By Eoin P. Campbell, LL.B., Solicitor
This is, obviously, the first question that many clients will ask of their solicitor after they have been involved in an accident. In addressing this question, your solicitor will consider injuries or damages, negligence, and contributory negligence.
Injury or Damage
The first thing that is to be remembered when pursuing a personal injury claim is that it is in fact just that, a personal injury claim. The plaintiff (the person making the claim) must have sustained some form of injury, either physical or psychological as a result of the subject incident. Even where the other party, be it a driver, doctor, or employer has indeed acted negligently, even criminally so, it should be noted that with regard to the civil law a potential plaintiff can only claim compensation for a personal injury loss or damage that he or she has in fact sustained. A near miss – other than where it can be proved to have caused, for example, a severe psychological trauma – is not sufficient to justify compensation being awarded.
If you have not sustained a personal injury in such an accident, you are of course still entitled to attempt to recover the costs of personal property etc. that may have been damaged or destroyed. The same principles apply, of course, i.e. the damage must have in fact occurred.
The second factor to note is that the injury sustained must result from the negligence of someone who had a duty of care towards you at the time of and in the circumstances of the accident. For example an employer is expected to provide, within reason, a safe-working environment for his or her staff, a shop or restaurant owner his customers, a doctor his patient etc.
For example, if Brian falls down stairs in a restaurant and suffers a serious back injury, he may not be able to successfully claim against the restaurant owner if the stairs conform with all the required safety legislation and there has been no other negligent acts on the part of the defendant in relation to the accident. A court may well find that Brian’s injury was due to misfortune or his own carelessness and that therefore the proprietors of the restaurant cannot be held responsible for his loss. Your solicitor will advise in detail as to other situations where a ‘duty of care’ may exist.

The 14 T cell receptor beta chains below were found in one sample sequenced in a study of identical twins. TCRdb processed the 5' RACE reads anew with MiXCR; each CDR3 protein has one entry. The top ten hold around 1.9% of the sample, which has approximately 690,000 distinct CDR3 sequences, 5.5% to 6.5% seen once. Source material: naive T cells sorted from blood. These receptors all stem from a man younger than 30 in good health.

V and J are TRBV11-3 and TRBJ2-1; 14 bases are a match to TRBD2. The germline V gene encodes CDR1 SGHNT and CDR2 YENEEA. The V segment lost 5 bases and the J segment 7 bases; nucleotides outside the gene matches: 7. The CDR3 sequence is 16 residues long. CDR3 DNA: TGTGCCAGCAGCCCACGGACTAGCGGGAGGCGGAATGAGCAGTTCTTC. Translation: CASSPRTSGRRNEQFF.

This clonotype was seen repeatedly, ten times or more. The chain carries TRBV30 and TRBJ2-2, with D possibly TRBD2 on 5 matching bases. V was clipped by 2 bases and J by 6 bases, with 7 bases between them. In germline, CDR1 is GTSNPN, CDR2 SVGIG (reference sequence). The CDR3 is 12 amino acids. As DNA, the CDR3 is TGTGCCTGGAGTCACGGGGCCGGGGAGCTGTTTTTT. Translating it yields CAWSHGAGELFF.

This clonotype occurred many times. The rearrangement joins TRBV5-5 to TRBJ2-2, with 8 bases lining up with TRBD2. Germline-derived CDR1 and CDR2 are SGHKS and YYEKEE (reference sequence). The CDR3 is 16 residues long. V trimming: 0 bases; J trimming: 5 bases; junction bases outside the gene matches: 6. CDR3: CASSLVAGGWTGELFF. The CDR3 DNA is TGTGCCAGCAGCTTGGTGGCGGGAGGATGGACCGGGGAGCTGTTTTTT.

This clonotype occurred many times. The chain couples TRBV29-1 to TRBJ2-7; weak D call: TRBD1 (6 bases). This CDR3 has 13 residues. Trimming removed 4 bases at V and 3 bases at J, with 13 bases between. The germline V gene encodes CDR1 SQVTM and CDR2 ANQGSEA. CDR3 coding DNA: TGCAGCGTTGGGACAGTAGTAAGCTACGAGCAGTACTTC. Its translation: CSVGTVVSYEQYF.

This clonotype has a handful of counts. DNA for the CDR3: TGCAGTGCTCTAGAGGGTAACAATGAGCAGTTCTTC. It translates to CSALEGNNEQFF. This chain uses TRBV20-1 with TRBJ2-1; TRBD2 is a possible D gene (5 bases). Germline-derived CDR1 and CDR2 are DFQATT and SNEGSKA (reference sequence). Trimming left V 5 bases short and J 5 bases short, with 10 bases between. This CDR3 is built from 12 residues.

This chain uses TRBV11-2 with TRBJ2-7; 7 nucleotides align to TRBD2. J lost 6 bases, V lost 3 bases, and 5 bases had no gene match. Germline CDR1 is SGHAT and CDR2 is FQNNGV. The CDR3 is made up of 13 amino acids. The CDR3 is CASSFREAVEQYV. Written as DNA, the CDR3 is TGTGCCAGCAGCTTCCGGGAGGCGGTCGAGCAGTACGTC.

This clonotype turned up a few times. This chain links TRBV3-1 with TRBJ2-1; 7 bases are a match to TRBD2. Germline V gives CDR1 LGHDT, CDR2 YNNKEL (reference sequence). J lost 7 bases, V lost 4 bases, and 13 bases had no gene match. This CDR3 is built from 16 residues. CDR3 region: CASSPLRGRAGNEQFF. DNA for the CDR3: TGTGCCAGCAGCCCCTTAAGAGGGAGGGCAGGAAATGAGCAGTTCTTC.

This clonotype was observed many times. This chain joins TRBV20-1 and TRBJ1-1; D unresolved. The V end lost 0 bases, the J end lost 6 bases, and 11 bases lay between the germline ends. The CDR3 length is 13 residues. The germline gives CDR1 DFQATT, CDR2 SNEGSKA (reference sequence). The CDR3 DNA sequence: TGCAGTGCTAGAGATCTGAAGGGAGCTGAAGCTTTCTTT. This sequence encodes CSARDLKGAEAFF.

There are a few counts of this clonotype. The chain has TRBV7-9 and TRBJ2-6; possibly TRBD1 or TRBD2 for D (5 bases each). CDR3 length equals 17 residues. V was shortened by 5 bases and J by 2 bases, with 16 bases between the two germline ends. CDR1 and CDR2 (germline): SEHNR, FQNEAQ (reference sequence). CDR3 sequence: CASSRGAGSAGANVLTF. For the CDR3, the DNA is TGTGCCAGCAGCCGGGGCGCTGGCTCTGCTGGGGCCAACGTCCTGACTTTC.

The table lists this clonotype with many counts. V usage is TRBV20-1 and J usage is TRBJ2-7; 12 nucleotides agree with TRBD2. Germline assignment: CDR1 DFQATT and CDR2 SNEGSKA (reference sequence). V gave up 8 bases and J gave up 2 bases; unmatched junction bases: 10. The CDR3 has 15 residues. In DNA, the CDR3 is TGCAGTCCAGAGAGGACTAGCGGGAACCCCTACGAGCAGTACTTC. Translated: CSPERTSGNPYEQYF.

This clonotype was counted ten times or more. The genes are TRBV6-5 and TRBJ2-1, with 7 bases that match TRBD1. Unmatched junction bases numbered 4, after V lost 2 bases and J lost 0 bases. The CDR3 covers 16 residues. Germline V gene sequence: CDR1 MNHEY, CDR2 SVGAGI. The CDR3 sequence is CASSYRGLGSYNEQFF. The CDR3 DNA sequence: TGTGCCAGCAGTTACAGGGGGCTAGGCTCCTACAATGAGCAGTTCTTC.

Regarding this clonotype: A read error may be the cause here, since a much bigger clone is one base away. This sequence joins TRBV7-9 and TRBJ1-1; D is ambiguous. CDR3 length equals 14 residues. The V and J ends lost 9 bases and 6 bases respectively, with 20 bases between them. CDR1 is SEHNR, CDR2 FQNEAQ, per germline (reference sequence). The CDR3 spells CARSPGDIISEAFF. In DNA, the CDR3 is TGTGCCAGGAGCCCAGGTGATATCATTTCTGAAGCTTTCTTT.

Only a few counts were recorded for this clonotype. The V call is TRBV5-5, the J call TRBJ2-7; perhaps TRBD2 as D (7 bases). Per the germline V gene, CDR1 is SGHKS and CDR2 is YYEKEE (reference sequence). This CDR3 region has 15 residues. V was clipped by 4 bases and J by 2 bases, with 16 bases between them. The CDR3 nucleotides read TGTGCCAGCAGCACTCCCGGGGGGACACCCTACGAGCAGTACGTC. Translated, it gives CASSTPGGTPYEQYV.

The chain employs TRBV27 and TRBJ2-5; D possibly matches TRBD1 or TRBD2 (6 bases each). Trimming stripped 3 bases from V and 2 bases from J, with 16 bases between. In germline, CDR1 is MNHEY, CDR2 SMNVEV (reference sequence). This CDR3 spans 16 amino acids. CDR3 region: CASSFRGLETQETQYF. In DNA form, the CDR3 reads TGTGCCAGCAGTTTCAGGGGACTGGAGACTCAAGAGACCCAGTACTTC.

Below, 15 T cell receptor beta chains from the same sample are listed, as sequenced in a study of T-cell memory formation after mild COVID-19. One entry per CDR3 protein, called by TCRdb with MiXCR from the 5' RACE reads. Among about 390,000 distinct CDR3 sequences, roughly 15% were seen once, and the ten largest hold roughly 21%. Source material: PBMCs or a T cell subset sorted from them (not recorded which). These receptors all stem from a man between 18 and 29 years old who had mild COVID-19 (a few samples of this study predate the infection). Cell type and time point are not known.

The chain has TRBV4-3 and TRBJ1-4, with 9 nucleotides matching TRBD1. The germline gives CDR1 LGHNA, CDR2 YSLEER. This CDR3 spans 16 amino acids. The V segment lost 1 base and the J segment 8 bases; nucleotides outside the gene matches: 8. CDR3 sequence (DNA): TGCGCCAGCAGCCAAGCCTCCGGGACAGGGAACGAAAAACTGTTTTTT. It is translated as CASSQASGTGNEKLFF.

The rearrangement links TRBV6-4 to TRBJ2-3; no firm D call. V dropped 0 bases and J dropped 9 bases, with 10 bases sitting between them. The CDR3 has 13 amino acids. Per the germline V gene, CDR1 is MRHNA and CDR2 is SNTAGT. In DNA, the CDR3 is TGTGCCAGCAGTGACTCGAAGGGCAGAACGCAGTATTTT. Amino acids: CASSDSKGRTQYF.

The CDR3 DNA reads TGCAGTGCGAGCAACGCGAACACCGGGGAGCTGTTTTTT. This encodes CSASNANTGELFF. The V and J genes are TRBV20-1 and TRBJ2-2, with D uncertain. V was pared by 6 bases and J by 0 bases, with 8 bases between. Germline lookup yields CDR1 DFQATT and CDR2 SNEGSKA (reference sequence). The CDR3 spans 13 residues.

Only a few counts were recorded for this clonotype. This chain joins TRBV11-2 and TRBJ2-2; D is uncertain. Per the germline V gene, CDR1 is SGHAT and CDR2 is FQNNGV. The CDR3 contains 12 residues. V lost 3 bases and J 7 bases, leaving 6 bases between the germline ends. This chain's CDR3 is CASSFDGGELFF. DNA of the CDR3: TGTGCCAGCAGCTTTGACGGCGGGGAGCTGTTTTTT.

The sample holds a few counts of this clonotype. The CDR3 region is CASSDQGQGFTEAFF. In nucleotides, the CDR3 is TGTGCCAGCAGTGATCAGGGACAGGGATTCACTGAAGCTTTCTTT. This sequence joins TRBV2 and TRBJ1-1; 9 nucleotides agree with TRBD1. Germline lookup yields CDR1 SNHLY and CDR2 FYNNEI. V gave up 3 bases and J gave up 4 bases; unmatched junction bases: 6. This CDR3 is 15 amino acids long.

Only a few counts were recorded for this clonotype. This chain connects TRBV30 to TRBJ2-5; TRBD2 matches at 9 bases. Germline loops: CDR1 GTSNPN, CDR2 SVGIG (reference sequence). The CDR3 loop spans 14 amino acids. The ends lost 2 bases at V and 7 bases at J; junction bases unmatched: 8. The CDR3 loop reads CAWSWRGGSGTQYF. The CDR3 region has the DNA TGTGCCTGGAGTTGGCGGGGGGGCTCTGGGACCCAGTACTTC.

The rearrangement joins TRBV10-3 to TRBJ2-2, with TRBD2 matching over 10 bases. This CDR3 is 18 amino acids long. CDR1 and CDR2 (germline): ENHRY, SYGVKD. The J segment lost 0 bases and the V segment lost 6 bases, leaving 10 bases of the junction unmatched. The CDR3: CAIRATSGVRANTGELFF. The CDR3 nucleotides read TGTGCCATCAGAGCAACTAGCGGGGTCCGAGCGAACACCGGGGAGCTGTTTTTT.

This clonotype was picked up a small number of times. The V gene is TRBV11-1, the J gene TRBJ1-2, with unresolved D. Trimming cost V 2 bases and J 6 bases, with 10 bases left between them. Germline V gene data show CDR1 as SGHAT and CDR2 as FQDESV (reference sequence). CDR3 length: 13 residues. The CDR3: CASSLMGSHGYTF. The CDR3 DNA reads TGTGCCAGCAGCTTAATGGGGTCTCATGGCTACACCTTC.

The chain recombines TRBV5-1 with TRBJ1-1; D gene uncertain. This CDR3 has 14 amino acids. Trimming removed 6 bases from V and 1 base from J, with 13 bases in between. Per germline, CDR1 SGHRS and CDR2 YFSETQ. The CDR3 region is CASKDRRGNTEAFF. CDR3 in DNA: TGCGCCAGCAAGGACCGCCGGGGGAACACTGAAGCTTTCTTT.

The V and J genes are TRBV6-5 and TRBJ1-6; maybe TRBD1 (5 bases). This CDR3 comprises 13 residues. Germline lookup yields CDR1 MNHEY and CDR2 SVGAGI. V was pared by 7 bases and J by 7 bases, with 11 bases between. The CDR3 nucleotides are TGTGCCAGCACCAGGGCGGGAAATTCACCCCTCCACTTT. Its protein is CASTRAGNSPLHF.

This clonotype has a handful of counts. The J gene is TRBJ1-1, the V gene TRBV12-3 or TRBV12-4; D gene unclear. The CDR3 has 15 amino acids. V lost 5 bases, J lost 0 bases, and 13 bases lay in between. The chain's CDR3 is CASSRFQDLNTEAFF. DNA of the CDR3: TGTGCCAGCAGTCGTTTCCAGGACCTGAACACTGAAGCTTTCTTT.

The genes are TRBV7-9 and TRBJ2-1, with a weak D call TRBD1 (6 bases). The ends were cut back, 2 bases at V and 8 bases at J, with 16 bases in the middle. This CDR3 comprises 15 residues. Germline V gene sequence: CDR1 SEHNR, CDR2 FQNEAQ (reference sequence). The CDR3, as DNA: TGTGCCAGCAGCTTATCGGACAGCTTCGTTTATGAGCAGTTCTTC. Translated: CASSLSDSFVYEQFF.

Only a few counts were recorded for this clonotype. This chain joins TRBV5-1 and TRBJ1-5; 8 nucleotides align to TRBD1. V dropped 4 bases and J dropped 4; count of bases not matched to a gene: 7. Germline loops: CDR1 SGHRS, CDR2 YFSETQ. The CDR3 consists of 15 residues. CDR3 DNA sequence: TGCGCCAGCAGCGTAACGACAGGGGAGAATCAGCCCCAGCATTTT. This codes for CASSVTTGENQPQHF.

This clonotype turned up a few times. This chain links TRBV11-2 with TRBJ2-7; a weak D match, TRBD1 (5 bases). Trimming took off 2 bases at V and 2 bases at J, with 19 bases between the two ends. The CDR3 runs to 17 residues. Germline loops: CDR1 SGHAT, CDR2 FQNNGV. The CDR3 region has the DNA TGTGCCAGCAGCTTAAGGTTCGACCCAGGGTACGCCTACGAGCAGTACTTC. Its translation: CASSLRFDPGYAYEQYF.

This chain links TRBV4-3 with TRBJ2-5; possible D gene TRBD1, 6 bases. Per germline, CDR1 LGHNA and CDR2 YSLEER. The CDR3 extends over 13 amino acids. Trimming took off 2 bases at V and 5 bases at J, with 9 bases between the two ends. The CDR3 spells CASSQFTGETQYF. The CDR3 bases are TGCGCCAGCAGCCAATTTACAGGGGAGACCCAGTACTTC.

It may also be decided by the court, or indeed agreed between the parties that both the defendant and the plaintiff were partially at fault for the plaintiff’s injury and in such circumstance the principle of contributory negligence will apply.
Contributory negligence is the legal principle that an injured party i.e. the plaintiff may possibly have contributed to his or her own injury by acting in a negligent manner when faced with the obvious and known conditions. When this is compared with the negligence of the defendant (or defendants), the extent of contributory negligence may defeat the plaintiff’s case (i.e. the claim will be unsuccessful) or reduce the amount of compensation awarded. Often for example it may be agreed that the plaintiff bore 25% of the responsibility for his or her accident while the defendant was responsible to a degree of 75%. In such circumstances, the plaintiff’s damages, assessed by the severity of his or her injury and loss, will be reduced by 25%
Negligence without an injury therefore, or alternatively an injury without negligence are not enough to pursue a successful personal injury compensation claim.
- To have a claim for personal injury compensation, you have to fulfil certain criteria.
- In order to have a claim, you must have sustained some form of injury.
- That injury must be due to the negligence or lack of care of another person.
- If you have a claim in which you contributed to your injuries by your own negligence, the amount of personal injury compensation you are awarded will be reduced.
- If you have any doubts about whether you have a claim for personal injury compensation, get a free assessment from our experienced personal injury claims solicitors.
It is important to note that each case is unique. If you have been involved in an accident resulting from the negligence of another and feel that you have a potential personal injury claim, you are advised to discuss all of the points raised in this article with a solicitor at the earliest opportunity.
Copyright © 2009-2015 Eoin Campbell
About the Author
Eoin P. Campbell is an honours law graduate (LL.B) and qualified solicitor whose primary professional experience in the area of litigation and in particular personal injury claims. Eoin P. Campbell is currently lecturing in law at two universities in Lyon, France.